Save on the cost of commercial nitrogen (N) fertilizer for your pastures this spring by adding legumes instead, suggests Bruce Anderson, University of Nebraska Extension forage specialist. Bromegrass-legume pastures produced almost four-tenths of a pound higher average daily gain on yearlings than did straight brome pastures fertilized with 50 lbs of N, according to five years of eastern Nebraska grazing research.

“That may not sound like a lot to you, but that much faster gain for the full season produced an extra 51 lbs of beef per acre – with no nitrogen fertilizer,” Anderson says. “Adding the value of heavier yearlings plus reduced fertilizer expenses resulted in more than an extra $50/acre profit. That’s $50 more per acre!”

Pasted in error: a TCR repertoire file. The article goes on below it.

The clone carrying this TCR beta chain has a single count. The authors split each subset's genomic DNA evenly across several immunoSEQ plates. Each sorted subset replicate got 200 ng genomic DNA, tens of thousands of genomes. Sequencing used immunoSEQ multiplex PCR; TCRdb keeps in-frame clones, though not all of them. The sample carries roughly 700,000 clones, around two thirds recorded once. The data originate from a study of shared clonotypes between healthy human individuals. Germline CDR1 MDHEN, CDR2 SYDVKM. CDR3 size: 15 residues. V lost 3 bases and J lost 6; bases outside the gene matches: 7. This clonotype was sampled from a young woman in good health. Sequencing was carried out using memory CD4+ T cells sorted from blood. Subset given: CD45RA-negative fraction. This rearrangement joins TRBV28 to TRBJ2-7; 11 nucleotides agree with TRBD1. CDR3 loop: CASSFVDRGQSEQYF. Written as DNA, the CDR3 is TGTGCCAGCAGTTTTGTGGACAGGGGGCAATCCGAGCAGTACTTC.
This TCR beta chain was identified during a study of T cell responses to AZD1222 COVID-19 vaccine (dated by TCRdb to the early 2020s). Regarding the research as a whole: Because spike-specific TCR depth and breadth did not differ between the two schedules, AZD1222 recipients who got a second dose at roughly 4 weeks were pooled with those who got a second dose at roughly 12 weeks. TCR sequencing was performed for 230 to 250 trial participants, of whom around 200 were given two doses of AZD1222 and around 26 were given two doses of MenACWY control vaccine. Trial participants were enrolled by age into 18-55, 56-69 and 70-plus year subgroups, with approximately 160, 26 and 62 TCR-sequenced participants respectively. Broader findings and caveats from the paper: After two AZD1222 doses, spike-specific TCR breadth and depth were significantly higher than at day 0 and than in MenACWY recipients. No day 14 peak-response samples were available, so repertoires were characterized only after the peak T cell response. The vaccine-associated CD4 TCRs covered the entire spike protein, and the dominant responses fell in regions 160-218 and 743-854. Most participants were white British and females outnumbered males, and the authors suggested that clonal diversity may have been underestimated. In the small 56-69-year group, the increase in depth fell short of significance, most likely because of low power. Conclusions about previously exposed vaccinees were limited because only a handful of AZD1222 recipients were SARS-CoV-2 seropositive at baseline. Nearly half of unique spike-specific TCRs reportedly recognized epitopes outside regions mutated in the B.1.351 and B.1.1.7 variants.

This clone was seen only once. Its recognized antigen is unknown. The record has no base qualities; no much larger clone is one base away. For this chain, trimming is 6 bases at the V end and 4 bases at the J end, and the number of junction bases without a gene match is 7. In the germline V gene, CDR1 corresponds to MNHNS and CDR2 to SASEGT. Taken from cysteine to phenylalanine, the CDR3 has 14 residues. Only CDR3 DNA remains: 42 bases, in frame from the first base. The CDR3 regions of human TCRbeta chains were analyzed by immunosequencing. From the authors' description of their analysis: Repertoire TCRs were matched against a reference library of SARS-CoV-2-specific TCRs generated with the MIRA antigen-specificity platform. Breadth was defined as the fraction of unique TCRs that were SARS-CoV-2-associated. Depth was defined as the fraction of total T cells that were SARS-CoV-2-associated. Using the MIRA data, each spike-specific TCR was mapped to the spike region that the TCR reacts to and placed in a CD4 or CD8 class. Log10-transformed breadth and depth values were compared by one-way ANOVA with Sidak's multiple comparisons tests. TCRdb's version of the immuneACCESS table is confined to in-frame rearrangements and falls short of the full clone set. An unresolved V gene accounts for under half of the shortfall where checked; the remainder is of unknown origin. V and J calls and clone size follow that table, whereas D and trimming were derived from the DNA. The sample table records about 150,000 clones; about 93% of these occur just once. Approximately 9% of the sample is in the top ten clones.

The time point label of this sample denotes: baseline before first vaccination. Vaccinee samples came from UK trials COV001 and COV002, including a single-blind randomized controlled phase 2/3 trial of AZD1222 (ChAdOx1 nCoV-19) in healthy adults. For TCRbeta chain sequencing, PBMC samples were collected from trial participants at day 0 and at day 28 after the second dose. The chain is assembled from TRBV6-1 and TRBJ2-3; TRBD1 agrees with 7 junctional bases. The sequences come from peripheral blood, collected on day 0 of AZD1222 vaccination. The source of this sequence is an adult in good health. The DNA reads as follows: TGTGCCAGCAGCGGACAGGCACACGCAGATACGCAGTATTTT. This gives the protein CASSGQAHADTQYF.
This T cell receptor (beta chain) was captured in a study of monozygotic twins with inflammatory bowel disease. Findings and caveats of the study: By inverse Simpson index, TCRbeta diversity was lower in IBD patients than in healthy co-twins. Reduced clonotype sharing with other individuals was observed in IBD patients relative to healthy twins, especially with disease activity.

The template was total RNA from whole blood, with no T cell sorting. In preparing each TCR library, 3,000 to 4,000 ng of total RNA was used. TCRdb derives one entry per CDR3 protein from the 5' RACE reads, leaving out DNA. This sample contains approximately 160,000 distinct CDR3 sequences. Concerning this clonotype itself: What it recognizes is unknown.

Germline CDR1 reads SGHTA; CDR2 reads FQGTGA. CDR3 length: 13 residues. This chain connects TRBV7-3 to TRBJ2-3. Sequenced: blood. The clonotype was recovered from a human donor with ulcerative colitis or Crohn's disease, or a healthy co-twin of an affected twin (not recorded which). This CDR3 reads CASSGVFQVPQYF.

Similar research was conducted with warm-season grasses with nearly the same results, he adds.

February and March are good months to start adding legumes, he says. Red clover is the easiest to establish because its seed can be broadcast on pastures even if they’re covered with several inches of snow. As snow melts and temperatures fluctuate in early spring, seeds will work into the soil, germinate and start to grow. Control competition from existing grasses and new red clover plants will start increasing your pasture production by summer.